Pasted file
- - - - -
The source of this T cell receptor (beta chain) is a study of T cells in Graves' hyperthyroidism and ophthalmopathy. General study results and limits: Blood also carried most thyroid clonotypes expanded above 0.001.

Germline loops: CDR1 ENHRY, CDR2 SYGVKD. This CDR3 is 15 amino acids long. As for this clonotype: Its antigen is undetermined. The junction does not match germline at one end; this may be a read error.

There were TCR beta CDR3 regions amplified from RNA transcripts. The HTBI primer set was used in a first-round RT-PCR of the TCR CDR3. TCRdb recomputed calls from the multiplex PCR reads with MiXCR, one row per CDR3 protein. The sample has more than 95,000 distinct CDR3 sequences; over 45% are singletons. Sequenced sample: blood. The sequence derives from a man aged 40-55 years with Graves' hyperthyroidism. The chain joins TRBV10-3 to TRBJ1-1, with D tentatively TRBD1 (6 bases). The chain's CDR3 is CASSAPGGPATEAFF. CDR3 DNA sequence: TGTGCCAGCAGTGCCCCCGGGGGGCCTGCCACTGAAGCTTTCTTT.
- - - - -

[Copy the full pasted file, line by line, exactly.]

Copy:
The source of this T cell receptor (beta chain) is a study of T cells in Graves' hyperthyroidism and ophthalmopathy. General study results and limits: Blood also carried most thyroid clonotypes expanded above 0.001.

Germline loops: CDR1 ENHRY, CDR2 SYGVKD. This CDR3 is 15 amino acids long. As for this clonotype: Its antigen is undetermined. The junction does not match germline at one end; this may be a read error.

There were TCR beta CDR3 regions amplified from RNA transcripts. The HTBI primer set was used in a first-round RT-PCR of the TCR CDR3. TCRdb recomputed calls from the multiplex PCR reads with MiXCR, one row per CDR3 protein. The sample has more than 95,000 distinct CDR3 sequences; over 45% are singletons. Sequenced sample: blood. The sequence derives from a man aged 40-55 years with Graves' hyperthyroidism. The chain joins TRBV10-3 to TRBJ1-1, with D tentatively TRBD1 (6 bases). The chain's CDR3 is CASSAPGGPATEAFF. CDR3 DNA sequence: TGTGCCAGCAGTGCCCCCGGGGGGCCTGCCACTGAAGCTTTCTTT.